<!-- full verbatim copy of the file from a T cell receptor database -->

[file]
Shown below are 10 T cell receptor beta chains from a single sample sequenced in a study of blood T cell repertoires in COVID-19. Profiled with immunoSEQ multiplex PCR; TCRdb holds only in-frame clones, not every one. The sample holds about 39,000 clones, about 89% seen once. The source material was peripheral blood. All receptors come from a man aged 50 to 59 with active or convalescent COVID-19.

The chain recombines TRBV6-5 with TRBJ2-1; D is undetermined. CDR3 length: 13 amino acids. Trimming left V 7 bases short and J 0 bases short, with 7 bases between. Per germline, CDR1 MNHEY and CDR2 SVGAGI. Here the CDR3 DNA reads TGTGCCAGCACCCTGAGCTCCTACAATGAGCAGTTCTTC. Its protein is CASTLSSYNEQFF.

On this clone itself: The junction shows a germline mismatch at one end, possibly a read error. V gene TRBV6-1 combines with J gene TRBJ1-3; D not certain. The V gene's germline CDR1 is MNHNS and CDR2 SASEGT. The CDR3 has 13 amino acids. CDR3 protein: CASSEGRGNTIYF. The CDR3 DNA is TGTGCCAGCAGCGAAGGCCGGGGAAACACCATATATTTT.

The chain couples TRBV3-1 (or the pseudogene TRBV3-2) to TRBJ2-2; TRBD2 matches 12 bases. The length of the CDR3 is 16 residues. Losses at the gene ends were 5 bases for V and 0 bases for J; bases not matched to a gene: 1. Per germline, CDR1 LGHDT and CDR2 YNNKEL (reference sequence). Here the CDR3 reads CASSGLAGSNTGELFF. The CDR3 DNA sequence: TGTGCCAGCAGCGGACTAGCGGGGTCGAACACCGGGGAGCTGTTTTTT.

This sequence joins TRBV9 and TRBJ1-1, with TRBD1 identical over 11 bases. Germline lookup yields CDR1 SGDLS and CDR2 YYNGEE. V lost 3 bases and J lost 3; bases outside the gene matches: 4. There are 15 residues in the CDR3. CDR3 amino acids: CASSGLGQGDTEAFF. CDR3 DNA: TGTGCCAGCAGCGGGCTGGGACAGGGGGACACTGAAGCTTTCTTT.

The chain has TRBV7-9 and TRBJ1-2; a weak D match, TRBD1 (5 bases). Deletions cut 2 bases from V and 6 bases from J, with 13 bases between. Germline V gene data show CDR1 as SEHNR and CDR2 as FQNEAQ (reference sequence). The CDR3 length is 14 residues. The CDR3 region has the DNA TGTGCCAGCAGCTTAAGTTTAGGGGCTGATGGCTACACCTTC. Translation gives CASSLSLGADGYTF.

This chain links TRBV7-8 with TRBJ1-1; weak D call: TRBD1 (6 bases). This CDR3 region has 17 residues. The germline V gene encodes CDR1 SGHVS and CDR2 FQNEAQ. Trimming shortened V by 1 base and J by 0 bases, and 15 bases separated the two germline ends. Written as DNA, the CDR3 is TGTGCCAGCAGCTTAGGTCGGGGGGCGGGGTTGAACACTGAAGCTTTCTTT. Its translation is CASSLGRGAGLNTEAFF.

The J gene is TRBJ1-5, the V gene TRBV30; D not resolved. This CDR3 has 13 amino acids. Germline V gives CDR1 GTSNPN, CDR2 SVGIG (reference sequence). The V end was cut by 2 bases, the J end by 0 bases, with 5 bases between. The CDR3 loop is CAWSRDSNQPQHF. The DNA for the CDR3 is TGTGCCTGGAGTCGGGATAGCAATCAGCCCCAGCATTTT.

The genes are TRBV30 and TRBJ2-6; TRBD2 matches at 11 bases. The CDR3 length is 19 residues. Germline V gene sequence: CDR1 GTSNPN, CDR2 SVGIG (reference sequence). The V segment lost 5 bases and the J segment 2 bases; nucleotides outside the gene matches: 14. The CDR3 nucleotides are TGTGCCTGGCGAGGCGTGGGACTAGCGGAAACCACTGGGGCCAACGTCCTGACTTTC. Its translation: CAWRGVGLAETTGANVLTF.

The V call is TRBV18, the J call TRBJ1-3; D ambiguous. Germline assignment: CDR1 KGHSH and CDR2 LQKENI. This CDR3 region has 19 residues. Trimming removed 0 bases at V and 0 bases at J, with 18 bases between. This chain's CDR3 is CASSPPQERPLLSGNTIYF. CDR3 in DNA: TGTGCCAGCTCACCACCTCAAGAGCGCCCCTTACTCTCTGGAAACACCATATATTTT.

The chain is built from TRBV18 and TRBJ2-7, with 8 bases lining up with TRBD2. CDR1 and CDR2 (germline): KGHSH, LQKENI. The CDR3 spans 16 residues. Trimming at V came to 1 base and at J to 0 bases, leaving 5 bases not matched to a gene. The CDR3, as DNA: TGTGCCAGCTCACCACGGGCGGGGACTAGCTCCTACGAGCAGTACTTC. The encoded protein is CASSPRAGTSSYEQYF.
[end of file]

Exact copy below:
Shown below are 10 T cell receptor beta chains from a single sample sequenced in a study of blood T cell repertoires in COVID-19. Profiled with immunoSEQ multiplex PCR; TCRdb holds only in-frame clones, not every one. The sample holds about 39,000 clones, about 89% seen once. The source material was peripheral blood. All receptors come from a man aged 50 to 59 with active or convalescent COVID-19.

The chain recombines TRBV6-5 with TRBJ2-1; D is undetermined. CDR3 length: 13 amino acids. Trimming left V 7 bases short and J 0 bases short, with 7 bases between. Per germline, CDR1 MNHEY and CDR2 SVGAGI. Here the CDR3 DNA reads TGTGCCAGCACCCTGAGCTCCTACAATGAGCAGTTCTTC. Its protein is CASTLSSYNEQFF.

On this clone itself: The junction shows a germline mismatch at one end, possibly a read error. V gene TRBV6-1 combines with J gene TRBJ1-3; D not certain. The V gene's germline CDR1 is MNHNS and CDR2 SASEGT. The CDR3 has 13 amino acids. CDR3 protein: CASSEGRGNTIYF. The CDR3 DNA is TGTGCCAGCAGCGAAGGCCGGGGAAACACCATATATTTT.

The chain couples TRBV3-1 (or the pseudogene TRBV3-2) to TRBJ2-2; TRBD2 matches 12 bases. The length of the CDR3 is 16 residues. Losses at the gene ends were 5 bases for V and 0 bases for J; bases not matched to a gene: 1. Per germline, CDR1 LGHDT and CDR2 YNNKEL (reference sequence). Here the CDR3 reads CASSGLAGSNTGELFF. The CDR3 DNA sequence: TGTGCCAGCAGCGGACTAGCGGGGTCGAACACCGGGGAGCTGTTTTTT.

This sequence joins TRBV9 and TRBJ1-1, with TRBD1 identical over 11 bases. Germline lookup yields CDR1 SGDLS and CDR2 YYNGEE. V lost 3 bases and J lost 3; bases outside the gene matches: 4. There are 15 residues in the CDR3. CDR3 amino acids: CASSGLGQGDTEAFF. CDR3 DNA: TGTGCCAGCAGCGGGCTGGGACAGGGGGACACTGAAGCTTTCTTT.

The chain has TRBV7-9 and TRBJ1-2; a weak D match, TRBD1 (5 bases). Deletions cut 2 bases from V and 6 bases from J, with 13 bases between. Germline V gene data show CDR1 as SEHNR and CDR2 as FQNEAQ (reference sequence). The CDR3 length is 14 residues. The CDR3 region has the DNA TGTGCCAGCAGCTTAAGTTTAGGGGCTGATGGCTACACCTTC. Translation gives CASSLSLGADGYTF.

This chain links TRBV7-8 with TRBJ1-1; weak D call: TRBD1 (6 bases). This CDR3 region has 17 residues. The germline V gene encodes CDR1 SGHVS and CDR2 FQNEAQ. Trimming shortened V by 1 base and J by 0 bases, and 15 bases separated the two germline ends. Written as DNA, the CDR3 is TGTGCCAGCAGCTTAGGTCGGGGGGCGGGGTTGAACACTGAAGCTTTCTTT. Its translation is CASSLGRGAGLNTEAFF.

The J gene is TRBJ1-5, the V gene TRBV30; D not resolved. This CDR3 has 13 amino acids. Germline V gives CDR1 GTSNPN, CDR2 SVGIG (reference sequence). The V end was cut by 2 bases, the J end by 0 bases, with 5 bases between. The CDR3 loop is CAWSRDSNQPQHF. The DNA for the CDR3 is TGTGCCTGGAGTCGGGATAGCAATCAGCCCCAGCATTTT.

The genes are TRBV30 and TRBJ2-6; TRBD2 matches at 11 bases. The CDR3 length is 19 residues. Germline V gene sequence: CDR1 GTSNPN, CDR2 SVGIG (reference sequence). The V segment lost 5 bases and the J segment 2 bases; nucleotides outside the gene matches: 14. The CDR3 nucleotides are TGTGCCTGGCGAGGCGTGGGACTAGCGGAAACCACTGGGGCCAACGTCCTGACTTTC. Its translation: CAWRGVGLAETTGANVLTF.

The V call is TRBV18, the J call TRBJ1-3; D ambiguous. Germline assignment: CDR1 KGHSH and CDR2 LQKENI. This CDR3 region has 19 residues. Trimming removed 0 bases at V and 0 bases at J, with 18 bases between. This chain's CDR3 is CASSPPQERPLLSGNTIYF. CDR3 in DNA: TGTGCCAGCTCACCACCTCAAGAGCGCCCCTTACTCTCTGGAAACACCATATATTTT.

The chain is built from TRBV18 and TRBJ2-7, with 8 bases lining up with TRBD2. CDR1 and CDR2 (germline): KGHSH, LQKENI. The CDR3 spans 16 residues. Trimming at V came to 1 base and at J to 0 bases, leaving 5 bases not matched to a gene. The CDR3, as DNA: TGTGCCAGCTCACCACGGGCGGGGACTAGCTCCTACGAGCAGTACTTC. The encoded protein is CASSPRAGTSSYEQYF.